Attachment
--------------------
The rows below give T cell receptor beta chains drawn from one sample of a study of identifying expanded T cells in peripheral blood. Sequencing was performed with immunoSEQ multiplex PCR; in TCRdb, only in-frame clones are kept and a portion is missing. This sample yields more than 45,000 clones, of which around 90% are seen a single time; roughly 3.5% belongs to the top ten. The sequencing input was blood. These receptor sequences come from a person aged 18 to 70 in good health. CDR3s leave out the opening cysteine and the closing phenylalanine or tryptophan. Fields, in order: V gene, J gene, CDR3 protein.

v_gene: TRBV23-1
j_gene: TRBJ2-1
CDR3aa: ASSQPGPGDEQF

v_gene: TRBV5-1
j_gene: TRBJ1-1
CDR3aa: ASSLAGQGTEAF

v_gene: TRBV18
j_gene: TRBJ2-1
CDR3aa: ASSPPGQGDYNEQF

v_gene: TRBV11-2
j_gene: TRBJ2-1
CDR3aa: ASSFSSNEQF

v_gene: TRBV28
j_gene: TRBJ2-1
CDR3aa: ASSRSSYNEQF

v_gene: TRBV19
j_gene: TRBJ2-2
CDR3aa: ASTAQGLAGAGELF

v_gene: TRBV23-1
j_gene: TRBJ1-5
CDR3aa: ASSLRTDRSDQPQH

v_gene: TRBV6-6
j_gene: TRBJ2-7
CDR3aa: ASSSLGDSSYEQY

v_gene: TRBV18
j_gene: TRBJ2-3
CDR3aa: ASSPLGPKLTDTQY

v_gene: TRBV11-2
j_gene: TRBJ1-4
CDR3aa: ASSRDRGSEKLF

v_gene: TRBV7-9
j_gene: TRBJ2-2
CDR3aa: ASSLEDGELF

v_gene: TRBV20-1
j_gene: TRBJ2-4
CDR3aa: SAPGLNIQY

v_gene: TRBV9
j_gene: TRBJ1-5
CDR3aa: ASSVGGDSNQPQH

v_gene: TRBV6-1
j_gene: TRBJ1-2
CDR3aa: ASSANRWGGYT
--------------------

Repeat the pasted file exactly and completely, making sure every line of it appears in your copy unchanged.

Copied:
The rows below give T cell receptor beta chains drawn from one sample of a study of identifying expanded T cells in peripheral blood. Sequencing was performed with immunoSEQ multiplex PCR; in TCRdb, only in-frame clones are kept and a portion is missing. This sample yields more than 45,000 clones, of which around 90% are seen a single time; roughly 3.5% belongs to the top ten. The sequencing input was blood. These receptor sequences come from a person aged 18 to 70 in good health. CDR3s leave out the opening cysteine and the closing phenylalanine or tryptophan. Fields, in order: V gene, J gene, CDR3 protein.

v_gene: TRBV23-1
j_gene: TRBJ2-1
CDR3aa: ASSQPGPGDEQF

v_gene: TRBV5-1
j_gene: TRBJ1-1
CDR3aa: ASSLAGQGTEAF

v_gene: TRBV18
j_gene: TRBJ2-1
CDR3aa: ASSPPGQGDYNEQF

v_gene: TRBV11-2
j_gene: TRBJ2-1
CDR3aa: ASSFSSNEQF

v_gene: TRBV28
j_gene: TRBJ2-1
CDR3aa: ASSRSSYNEQF

v_gene: TRBV19
j_gene: TRBJ2-2
CDR3aa: ASTAQGLAGAGELF

v_gene: TRBV23-1
j_gene: TRBJ1-5
CDR3aa: ASSLRTDRSDQPQH

v_gene: TRBV6-6
j_gene: TRBJ2-7
CDR3aa: ASSSLGDSSYEQY

v_gene: TRBV18
j_gene: TRBJ2-3
CDR3aa: ASSPLGPKLTDTQY

v_gene: TRBV11-2
j_gene: TRBJ1-4
CDR3aa: ASSRDRGSEKLF

v_gene: TRBV7-9
j_gene: TRBJ2-2
CDR3aa: ASSLEDGELF

v_gene: TRBV20-1
j_gene: TRBJ2-4
CDR3aa: SAPGLNIQY

v_gene: TRBV9
j_gene: TRBJ1-5
CDR3aa: ASSVGGDSNQPQH

v_gene: TRBV6-1
j_gene: TRBJ1-2
CDR3aa: ASSANRWGGYT